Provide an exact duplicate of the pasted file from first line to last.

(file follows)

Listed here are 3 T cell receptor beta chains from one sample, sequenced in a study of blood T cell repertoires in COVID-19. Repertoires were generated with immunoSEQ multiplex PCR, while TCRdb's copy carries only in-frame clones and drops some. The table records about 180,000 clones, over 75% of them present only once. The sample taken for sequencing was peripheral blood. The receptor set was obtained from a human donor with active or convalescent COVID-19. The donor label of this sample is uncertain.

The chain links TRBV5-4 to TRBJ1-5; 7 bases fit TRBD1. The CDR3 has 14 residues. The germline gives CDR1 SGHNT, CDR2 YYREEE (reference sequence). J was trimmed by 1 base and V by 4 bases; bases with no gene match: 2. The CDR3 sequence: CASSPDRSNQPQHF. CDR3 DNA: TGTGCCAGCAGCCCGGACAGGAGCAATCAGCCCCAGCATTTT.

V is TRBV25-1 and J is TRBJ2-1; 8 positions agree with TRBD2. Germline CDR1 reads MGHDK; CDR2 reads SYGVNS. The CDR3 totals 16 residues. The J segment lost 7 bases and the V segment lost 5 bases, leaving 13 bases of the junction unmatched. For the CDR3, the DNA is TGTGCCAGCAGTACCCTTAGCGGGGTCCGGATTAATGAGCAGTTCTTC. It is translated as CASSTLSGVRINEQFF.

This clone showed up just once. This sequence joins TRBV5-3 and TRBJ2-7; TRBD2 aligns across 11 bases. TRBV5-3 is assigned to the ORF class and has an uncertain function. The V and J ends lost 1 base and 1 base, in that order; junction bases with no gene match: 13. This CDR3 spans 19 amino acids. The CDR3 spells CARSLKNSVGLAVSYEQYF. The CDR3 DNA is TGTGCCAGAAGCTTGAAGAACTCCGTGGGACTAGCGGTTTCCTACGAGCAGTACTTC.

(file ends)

Listed here are 3 T cell receptor beta chains from one sample, sequenced in a study of blood T cell repertoires in COVID-19. Repertoires were generated with immunoSEQ multiplex PCR, while TCRdb's copy carries only in-frame clones and drops some. The table records about 180,000 clones, over 75% of them present only once. The sample taken for sequencing was peripheral blood. The receptor set was obtained from a human donor with active or convalescent COVID-19. The donor label of this sample is uncertain.

The chain links TRBV5-4 to TRBJ1-5; 7 bases fit TRBD1. The CDR3 has 14 residues. The germline gives CDR1 SGHNT, CDR2 YYREEE (reference sequence). J was trimmed by 1 base and V by 4 bases; bases with no gene match: 2. The CDR3 sequence: CASSPDRSNQPQHF. CDR3 DNA: TGTGCCAGCAGCCCGGACAGGAGCAATCAGCCCCAGCATTTT.

V is TRBV25-1 and J is TRBJ2-1; 8 positions agree with TRBD2. Germline CDR1 reads MGHDK; CDR2 reads SYGVNS. The CDR3 totals 16 residues. The J segment lost 7 bases and the V segment lost 5 bases, leaving 13 bases of the junction unmatched. For the CDR3, the DNA is TGTGCCAGCAGTACCCTTAGCGGGGTCCGGATTAATGAGCAGTTCTTC. It is translated as CASSTLSGVRINEQFF.

This clone showed up just once. This sequence joins TRBV5-3 and TRBJ2-7; TRBD2 aligns across 11 bases. TRBV5-3 is assigned to the ORF class and has an uncertain function. The V and J ends lost 1 base and 1 base, in that order; junction bases with no gene match: 13. This CDR3 spans 19 amino acids. The CDR3 spells CARSLKNSVGLAVSYEQYF. The CDR3 DNA is TGTGCCAGAAGCTTGAAGAACTCCGTGGGACTAGCGGTTTCCTACGAGCAGTACTTC.